So, we decided we need to take a closer look into this caffeine science thingy. Turns out that the majority of the articles compare matcha vs. coffee but not many offer an explanation on why the same molecule behaves so differently. It turns out the answer is quite simple – it’s all down to the relaxation amino-acid, L-theanine. Green tea products are rich in L-Theanine (and therefore Matcha contains L-Theanine) while coffee doesn’t contain any...

The amino acid L-Theanine makes your body process caffeine in a different manner that gives a state of calmness and alertness.

So what is L-theanine, and why do we care?

Again, L-theanine is a bunch of glutamate molecules bonded together. When we sip a cup of quality matcha, these glutmates rapidly enter our bloodstream in large quantities. They cross the blood-brain barrier very quickly, sometimes in seconds. What happens next is that these molecules stimulate the brains’s alpha waves, as measured by a test called an EEG test, which measures electrical activity in our brains (it’s amazing how much electricity our brains produce).

Presence of alpha waves indicates a state of alertness. They’re not found when we’re drowsy and nodding off. They’re only present when we feel alert and conscious. L-theanine triggers these waves. It’s why we feel focused and alert when we drink matcha! In contrast, we might feel alert when we drink coffee or take caffeine pills, but that alertness is often accompanied by unpleasant side effects, including jitteriness and even panic and paranoia, and is often followed by a “crash.” Jitteriness or crashes simply don’t happen with matcha.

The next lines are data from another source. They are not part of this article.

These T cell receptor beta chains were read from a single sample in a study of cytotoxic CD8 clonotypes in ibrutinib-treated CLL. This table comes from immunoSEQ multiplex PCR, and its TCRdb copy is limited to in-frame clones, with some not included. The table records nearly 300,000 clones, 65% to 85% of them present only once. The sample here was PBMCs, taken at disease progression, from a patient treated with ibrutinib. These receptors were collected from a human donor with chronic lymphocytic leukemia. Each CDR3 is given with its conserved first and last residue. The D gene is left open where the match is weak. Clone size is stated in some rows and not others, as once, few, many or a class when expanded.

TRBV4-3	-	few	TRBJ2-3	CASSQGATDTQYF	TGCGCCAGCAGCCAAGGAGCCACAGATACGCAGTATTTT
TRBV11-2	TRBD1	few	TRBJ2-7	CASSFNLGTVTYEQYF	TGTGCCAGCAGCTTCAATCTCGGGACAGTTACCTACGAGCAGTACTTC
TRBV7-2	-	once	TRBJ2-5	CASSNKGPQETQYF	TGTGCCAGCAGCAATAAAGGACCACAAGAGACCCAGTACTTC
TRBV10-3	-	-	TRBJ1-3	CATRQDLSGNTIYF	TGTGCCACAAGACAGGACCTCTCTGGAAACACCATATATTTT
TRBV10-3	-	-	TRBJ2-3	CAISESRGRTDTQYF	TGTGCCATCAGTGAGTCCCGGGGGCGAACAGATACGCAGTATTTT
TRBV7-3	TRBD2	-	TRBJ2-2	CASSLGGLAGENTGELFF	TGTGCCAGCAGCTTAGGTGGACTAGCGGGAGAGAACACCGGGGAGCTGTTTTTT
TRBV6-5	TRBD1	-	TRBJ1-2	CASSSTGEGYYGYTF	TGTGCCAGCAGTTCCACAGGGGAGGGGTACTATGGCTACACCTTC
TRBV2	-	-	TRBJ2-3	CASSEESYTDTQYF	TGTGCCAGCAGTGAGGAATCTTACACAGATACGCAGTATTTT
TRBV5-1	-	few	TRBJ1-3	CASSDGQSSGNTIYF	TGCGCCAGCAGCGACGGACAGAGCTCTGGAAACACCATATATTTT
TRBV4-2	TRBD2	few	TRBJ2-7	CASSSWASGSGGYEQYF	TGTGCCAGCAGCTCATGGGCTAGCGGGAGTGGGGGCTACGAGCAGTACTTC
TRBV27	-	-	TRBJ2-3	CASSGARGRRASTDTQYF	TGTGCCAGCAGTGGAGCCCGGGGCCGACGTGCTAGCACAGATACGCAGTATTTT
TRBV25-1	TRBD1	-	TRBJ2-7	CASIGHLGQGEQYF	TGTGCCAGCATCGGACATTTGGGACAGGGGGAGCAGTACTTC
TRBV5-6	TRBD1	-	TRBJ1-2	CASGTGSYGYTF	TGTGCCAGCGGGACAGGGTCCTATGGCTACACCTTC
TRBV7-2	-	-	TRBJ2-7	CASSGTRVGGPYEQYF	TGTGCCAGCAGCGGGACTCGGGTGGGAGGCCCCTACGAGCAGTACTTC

There seems little doubt that matcha makes you more alert, more productive, better able to take on tasks like writing, coding, analysis . . . anything that requires heavy use of brainpower. All thanks to L-theanine. And when you add small amounts of caffeine to the mix (roughly 25 mg of caffeine per serving of matcha, compared to about 100mg for a cup of brewed coffee), it gets even more interesting: one study, published in the journal Biological Psychology, showed faster reaction time, faster numeric memory and improved accuracy.

We haven’t even scratched the surface of the data on the benefits of L-theanine and caffeine. More in future posts. But suffice it to say that it really does work: a cup of matcha just before work, before starting a project, before a speech, before just about any activity that requires focused brainpower, often results in significantly enhanced performance. With absolutely no downside.

Also have a look at the comparison below… it looks like matcha is a winner, but if you enjoy the aroma and taste of coffee don’t feel like you have to choose between the two – simply switch one of your daily cuppas to matcha and reap the benefits! There is room in our lives for coffee, tea and matcha, at different times of day and depending on our mood…Need to know more? Just ask us :-)

Nutrients Per Serving    Matcha (1 gram)     Coffee (4 grams)

Calories                               2.76 cal                    0 cal

Antioxidant capacity        1573 units               0 units

Caffeine                               34 mg                       60 mg

L-Theanine                         16.84 mg                   0 mg 

Polyphenols (Tannins)    99 mg                        250 mg

Catechins                           134 mg                      0 mg

Protein                                274 mg                     300 mg

Fiber                                    314 mg                      0 mg

Iron                                      0.13 mg                     0.3 mg

Calcium                               3.23 mg                     3 mg

Potassium                          20.5 mg                     97.5 mg

Vitamin C                            1.85 mg                      0 mg

Vitamin A                            0.325 mg                    0 mg